This is the first detailed analysis of an immensely popular 13th c. Arabic guide for pharmacists, from a time in which Jewish physicians and pharmacists worked alongside Muslim and Christian practioners. Minhāj al-dukkān ("How to manage a pharmacy"), by Abū ʾl-Munā al-Kūhīn al-ʿAṭṭār (fl. 1260) is the first attempt to explore the full spectrum of pharmacy in the medieval Arabic world: identification of the materia medica and methods of preparation; pharmacy's place within the sciences and particularly its relationship with medicine; the social position of the pharmacist and his role in the marketplace and the hospital; the economics of pharmacy; legal aspects of pharmacy; and the image of the pharmacist in literature and drama. The result is a full and nuanced picture of a section of society usually invisible.
The World of Pharmacy and Pharmacists in Mamlūk Cairo
Housni Alkhateeb Shehada
In Mamluks and Animals: Veterinary Medicine in Medieval Islam Housni Alkhateeb Shehada offers the first comprehensive study of veterinary medicine, its practitioners and its patients in the medieval Islamic world, with special emphasis on the Mamluk period (1250-1517).
Paul U. Unschuld, Charité Universitäts-medizin Berlin and Zheng Jinsheng, China Academy of Chinese Medical Sciences, Beijing
The Berlin collections of handwritten Chinese volumes on health and healing from past centuries provide an unprecedented access to the reality of health care as understood and practiced by professional doctors, lay healers, private households, pharmacists, magicians and itinerant healers.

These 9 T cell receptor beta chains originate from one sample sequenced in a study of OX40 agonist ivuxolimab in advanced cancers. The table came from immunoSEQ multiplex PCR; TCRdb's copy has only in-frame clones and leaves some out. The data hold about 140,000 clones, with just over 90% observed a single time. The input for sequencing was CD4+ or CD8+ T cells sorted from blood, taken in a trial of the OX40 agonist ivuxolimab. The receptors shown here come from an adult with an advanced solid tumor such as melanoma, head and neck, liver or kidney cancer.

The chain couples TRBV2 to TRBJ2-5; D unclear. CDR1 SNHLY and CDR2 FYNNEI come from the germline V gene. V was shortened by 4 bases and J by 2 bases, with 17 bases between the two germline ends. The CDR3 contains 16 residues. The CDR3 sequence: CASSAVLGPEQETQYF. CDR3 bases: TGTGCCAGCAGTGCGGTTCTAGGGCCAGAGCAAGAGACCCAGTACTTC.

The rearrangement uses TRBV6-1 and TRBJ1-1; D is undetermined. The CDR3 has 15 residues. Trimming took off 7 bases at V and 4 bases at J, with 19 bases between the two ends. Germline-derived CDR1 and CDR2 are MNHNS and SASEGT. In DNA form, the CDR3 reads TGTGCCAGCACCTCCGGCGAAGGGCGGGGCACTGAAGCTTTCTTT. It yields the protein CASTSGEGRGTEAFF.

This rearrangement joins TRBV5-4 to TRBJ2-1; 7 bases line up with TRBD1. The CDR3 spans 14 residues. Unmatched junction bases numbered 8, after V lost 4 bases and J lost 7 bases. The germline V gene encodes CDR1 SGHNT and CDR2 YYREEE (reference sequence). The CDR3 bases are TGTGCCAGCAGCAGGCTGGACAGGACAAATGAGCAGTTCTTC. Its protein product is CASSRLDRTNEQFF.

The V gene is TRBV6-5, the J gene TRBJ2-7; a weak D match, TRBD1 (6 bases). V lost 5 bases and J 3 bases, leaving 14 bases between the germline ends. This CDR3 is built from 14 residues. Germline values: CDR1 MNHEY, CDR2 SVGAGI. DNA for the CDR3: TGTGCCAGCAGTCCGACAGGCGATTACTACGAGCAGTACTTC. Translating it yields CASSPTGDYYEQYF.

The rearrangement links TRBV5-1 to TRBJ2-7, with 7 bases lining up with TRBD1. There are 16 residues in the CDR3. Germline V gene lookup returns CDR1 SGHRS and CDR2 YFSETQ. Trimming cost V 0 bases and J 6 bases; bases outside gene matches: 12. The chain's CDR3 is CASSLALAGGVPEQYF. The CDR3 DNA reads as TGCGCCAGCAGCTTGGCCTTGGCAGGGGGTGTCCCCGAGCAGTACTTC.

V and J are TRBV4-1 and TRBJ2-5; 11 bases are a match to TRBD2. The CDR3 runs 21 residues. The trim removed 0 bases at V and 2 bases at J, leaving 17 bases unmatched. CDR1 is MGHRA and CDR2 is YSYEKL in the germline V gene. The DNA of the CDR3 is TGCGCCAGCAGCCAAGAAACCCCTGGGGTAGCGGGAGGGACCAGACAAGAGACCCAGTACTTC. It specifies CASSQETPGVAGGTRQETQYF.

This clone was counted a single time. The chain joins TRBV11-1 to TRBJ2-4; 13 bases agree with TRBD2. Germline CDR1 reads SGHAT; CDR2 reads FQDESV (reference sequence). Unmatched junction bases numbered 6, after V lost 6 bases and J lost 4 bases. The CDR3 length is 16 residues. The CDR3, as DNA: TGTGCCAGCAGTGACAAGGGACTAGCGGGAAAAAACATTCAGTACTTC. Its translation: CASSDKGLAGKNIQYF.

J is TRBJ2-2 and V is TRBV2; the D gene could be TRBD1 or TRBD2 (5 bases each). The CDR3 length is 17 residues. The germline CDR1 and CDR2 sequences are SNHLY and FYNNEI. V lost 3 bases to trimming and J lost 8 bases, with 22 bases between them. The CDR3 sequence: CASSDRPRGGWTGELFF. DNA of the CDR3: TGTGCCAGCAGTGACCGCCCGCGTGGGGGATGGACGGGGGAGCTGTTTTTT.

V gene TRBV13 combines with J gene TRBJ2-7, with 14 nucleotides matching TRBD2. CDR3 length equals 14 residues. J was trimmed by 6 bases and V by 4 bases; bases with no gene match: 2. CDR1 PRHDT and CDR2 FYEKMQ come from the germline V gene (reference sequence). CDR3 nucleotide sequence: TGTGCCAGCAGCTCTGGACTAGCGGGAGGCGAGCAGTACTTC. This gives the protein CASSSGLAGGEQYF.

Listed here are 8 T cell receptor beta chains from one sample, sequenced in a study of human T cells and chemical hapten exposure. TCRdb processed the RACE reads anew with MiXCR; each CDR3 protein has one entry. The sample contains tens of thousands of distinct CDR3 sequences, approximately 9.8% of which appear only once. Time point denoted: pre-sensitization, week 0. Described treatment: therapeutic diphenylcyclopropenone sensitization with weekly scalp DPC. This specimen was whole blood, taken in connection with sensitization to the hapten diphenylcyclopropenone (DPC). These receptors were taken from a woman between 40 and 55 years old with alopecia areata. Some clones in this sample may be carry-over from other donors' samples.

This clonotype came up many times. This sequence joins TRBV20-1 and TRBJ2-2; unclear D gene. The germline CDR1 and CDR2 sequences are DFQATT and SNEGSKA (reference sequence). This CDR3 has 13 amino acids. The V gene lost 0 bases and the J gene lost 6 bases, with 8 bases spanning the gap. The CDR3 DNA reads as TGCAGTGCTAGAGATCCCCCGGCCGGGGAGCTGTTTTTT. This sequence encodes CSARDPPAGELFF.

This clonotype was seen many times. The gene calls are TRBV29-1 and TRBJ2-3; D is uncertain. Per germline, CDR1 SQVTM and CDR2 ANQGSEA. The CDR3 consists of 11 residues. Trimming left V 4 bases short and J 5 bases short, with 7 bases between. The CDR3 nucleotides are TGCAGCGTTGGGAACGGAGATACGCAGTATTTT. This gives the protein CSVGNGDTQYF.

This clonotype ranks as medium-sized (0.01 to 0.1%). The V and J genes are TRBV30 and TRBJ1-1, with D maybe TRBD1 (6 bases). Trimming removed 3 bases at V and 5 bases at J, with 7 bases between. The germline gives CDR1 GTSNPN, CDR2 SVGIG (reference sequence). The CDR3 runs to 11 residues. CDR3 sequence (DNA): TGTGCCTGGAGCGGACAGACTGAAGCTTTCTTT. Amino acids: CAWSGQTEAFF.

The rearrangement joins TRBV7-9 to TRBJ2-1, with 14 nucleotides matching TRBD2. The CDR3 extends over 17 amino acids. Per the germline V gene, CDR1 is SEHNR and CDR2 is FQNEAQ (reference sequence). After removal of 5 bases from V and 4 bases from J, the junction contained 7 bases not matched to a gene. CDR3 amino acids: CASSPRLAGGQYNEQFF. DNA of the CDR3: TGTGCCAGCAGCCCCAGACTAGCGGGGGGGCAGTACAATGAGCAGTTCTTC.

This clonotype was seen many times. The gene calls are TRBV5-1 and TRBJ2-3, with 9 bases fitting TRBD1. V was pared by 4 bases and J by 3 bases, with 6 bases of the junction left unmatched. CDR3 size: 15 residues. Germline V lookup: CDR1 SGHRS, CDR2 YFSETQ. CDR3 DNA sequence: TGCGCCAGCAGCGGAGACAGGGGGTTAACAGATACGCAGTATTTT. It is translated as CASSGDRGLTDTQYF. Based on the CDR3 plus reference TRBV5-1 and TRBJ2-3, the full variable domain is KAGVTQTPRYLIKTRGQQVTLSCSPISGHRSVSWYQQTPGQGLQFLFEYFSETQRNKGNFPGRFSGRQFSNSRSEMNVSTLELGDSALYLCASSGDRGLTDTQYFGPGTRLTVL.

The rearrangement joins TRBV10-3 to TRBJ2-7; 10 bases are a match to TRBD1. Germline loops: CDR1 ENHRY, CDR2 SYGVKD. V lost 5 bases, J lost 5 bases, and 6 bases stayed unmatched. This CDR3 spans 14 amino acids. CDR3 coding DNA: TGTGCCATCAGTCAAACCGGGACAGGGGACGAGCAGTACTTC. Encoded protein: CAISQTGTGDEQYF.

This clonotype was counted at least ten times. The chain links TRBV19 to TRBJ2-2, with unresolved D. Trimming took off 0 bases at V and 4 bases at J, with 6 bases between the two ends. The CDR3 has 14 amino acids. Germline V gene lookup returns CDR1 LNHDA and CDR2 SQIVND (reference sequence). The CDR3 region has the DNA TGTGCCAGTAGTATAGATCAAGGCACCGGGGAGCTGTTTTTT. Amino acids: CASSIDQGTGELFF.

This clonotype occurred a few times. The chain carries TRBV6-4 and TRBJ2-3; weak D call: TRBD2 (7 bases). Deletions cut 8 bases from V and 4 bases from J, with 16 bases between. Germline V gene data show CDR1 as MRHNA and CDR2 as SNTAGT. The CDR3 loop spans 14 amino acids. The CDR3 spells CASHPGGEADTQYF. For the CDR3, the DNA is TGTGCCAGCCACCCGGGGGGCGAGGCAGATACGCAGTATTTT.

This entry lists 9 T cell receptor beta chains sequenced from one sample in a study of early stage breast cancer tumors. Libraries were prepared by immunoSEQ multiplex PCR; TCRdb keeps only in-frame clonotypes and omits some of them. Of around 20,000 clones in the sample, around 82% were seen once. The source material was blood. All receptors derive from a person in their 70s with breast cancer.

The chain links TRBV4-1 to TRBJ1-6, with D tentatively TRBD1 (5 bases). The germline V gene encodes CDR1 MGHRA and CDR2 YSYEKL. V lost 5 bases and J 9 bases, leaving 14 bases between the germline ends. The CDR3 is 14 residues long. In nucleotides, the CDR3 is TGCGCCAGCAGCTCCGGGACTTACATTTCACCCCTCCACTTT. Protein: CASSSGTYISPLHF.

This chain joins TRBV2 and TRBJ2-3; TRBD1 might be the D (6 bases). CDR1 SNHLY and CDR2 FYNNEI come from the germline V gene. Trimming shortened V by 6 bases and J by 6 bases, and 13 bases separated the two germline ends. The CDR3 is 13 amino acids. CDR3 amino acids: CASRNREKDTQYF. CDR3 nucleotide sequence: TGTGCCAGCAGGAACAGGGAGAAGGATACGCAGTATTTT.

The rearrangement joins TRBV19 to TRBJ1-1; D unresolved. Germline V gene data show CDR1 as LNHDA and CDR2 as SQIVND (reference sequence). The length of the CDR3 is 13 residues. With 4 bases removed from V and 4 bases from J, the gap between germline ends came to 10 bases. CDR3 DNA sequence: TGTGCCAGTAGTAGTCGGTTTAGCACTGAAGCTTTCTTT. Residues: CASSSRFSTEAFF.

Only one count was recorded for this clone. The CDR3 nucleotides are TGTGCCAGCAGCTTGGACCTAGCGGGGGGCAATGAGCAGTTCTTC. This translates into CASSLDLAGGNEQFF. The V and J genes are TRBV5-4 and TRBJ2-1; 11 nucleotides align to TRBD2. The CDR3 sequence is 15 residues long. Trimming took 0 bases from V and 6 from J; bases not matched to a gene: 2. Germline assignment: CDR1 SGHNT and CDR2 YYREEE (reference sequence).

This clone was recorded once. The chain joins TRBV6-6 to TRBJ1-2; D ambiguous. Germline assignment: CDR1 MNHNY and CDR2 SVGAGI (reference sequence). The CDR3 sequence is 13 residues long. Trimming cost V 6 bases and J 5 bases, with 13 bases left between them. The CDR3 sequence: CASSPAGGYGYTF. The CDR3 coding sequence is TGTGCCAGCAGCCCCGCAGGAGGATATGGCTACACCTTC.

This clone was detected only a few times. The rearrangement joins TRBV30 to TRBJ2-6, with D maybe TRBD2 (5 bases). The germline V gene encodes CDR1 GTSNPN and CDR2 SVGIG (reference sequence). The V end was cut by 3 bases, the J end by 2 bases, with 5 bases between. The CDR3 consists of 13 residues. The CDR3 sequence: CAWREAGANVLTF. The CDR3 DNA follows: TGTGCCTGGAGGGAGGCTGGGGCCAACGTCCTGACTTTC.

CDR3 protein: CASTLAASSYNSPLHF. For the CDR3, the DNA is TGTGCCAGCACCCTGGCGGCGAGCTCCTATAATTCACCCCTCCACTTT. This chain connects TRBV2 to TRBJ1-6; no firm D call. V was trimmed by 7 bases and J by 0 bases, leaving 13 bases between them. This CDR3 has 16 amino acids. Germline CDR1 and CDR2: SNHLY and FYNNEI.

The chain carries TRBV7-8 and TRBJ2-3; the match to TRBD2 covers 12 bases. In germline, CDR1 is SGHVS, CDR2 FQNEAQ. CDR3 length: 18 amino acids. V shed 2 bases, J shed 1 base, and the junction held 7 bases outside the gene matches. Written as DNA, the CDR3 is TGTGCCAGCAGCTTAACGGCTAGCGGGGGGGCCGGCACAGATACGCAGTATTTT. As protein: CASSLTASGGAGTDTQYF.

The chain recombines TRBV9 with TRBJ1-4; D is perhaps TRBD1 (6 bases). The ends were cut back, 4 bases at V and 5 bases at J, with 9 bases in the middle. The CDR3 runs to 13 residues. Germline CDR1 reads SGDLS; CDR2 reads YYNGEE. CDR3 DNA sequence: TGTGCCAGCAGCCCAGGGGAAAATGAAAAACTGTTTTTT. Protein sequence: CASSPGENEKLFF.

Paul D. Buell and Eugene N. Anderson. With an appendix by Charles Perry.
Efraim Lev and Zohar Amar
The authors provide a new insight to the practice of medical care in the medieval world. They examine the medicinal prescriptions and references to materia medica of the Cairo Genizah by combining the approaches of ethnobotany and history of medicine.
This catalogue comprises full descriptions of the Arabic manuscripts which entered the Wellcome collections in 1986. A new type of the catalogue entry makes the book useful for specialists in various fields from conservators to historians of medical ethics.
In this publication, the extensive but cautious use of opium in a variety of remedies by Baghdad physicians in the ninth century shows an amazing awareness of the therapeutic usefulness and potential dangers of the opiate.
This volume provides surprising new insights into the interrelation of medical practice, public health and politics in 19th century Iran, esp. the assimilation of Western medicine into indigenous systems.
Translated, Edited, and with an Introduction by Gary Leiser and Noury Al-Khaledy
The first descriptive guide to the important Wellcome collection of manuscripts containing texts on Sanskrit scientific manuscripts, covering well over a thousand manuscripts.
Kenneth G. Zysk
Conjugal Love in India is a study of traditional Hindu ideas about love in the domestic abode. The work includes the texts, translations, and notes of the two principal Sanskrit treatises on the subject, Ratiśāstra and Ratiramaôa, along with an introduction.
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